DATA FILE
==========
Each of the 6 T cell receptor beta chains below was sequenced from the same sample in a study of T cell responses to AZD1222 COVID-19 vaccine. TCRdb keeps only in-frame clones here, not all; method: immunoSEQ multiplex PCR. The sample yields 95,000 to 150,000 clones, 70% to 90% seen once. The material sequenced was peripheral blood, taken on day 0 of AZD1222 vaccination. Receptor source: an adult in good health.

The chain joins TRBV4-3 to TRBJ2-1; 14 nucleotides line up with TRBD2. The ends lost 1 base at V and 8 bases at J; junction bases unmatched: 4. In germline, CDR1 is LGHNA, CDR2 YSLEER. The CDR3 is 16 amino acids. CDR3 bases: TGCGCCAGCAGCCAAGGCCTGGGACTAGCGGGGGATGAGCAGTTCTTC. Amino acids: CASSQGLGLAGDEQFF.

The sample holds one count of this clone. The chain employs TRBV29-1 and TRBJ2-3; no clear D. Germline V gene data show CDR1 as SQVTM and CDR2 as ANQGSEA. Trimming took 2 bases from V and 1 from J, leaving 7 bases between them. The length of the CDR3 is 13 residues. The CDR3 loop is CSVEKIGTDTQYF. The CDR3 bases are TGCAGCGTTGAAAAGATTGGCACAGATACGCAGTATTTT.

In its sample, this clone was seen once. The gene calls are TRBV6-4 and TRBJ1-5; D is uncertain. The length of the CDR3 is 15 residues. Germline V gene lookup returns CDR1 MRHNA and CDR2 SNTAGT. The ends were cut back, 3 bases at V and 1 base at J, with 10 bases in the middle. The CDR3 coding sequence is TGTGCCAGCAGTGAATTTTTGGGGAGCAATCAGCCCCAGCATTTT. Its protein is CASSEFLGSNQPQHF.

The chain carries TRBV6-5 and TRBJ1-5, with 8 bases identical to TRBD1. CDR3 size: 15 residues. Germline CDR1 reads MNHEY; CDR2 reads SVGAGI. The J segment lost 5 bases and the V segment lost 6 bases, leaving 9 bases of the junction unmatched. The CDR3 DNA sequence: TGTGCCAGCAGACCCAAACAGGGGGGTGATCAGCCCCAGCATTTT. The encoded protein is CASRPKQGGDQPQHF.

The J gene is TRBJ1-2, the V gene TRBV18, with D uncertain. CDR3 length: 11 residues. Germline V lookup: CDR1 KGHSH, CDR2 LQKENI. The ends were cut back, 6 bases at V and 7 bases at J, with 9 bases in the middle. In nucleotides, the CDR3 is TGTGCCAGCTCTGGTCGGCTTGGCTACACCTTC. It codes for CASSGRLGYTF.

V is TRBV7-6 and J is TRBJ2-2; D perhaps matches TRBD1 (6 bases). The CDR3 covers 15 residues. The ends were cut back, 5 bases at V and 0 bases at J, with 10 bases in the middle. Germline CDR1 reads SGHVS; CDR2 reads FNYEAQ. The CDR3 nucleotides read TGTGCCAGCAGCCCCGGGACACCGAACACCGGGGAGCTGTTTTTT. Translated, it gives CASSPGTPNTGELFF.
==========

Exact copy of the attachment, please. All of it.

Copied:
Each of the 6 T cell receptor beta chains below was sequenced from the same sample in a study of T cell responses to AZD1222 COVID-19 vaccine. TCRdb keeps only in-frame clones here, not all; method: immunoSEQ multiplex PCR. The sample yields 95,000 to 150,000 clones, 70% to 90% seen once. The material sequenced was peripheral blood, taken on day 0 of AZD1222 vaccination. Receptor source: an adult in good health.

The chain joins TRBV4-3 to TRBJ2-1; 14 nucleotides line up with TRBD2. The ends lost 1 base at V and 8 bases at J; junction bases unmatched: 4. In germline, CDR1 is LGHNA, CDR2 YSLEER. The CDR3 is 16 amino acids. CDR3 bases: TGCGCCAGCAGCCAAGGCCTGGGACTAGCGGGGGATGAGCAGTTCTTC. Amino acids: CASSQGLGLAGDEQFF.

The sample holds one count of this clone. The chain employs TRBV29-1 and TRBJ2-3; no clear D. Germline V gene data show CDR1 as SQVTM and CDR2 as ANQGSEA. Trimming took 2 bases from V and 1 from J, leaving 7 bases between them. The length of the CDR3 is 13 residues. The CDR3 loop is CSVEKIGTDTQYF. The CDR3 bases are TGCAGCGTTGAAAAGATTGGCACAGATACGCAGTATTTT.

In its sample, this clone was seen once. The gene calls are TRBV6-4 and TRBJ1-5; D is uncertain. The length of the CDR3 is 15 residues. Germline V gene lookup returns CDR1 MRHNA and CDR2 SNTAGT. The ends were cut back, 3 bases at V and 1 base at J, with 10 bases in the middle. The CDR3 coding sequence is TGTGCCAGCAGTGAATTTTTGGGGAGCAATCAGCCCCAGCATTTT. Its protein is CASSEFLGSNQPQHF.

The chain carries TRBV6-5 and TRBJ1-5, with 8 bases identical to TRBD1. CDR3 size: 15 residues. Germline CDR1 reads MNHEY; CDR2 reads SVGAGI. The J segment lost 5 bases and the V segment lost 6 bases, leaving 9 bases of the junction unmatched. The CDR3 DNA sequence: TGTGCCAGCAGACCCAAACAGGGGGGTGATCAGCCCCAGCATTTT. The encoded protein is CASRPKQGGDQPQHF.

The J gene is TRBJ1-2, the V gene TRBV18, with D uncertain. CDR3 length: 11 residues. Germline V lookup: CDR1 KGHSH, CDR2 LQKENI. The ends were cut back, 6 bases at V and 7 bases at J, with 9 bases in the middle. In nucleotides, the CDR3 is TGTGCCAGCTCTGGTCGGCTTGGCTACACCTTC. It codes for CASSGRLGYTF.

V is TRBV7-6 and J is TRBJ2-2; D perhaps matches TRBD1 (6 bases). The CDR3 covers 15 residues. The ends were cut back, 5 bases at V and 0 bases at J, with 10 bases in the middle. Germline CDR1 reads SGHVS; CDR2 reads FNYEAQ. The CDR3 nucleotides read TGTGCCAGCAGCCCCGGGACACCGAACACCGGGGAGCTGTTTTTT. Translated, it gives CASSPGTPNTGELFF.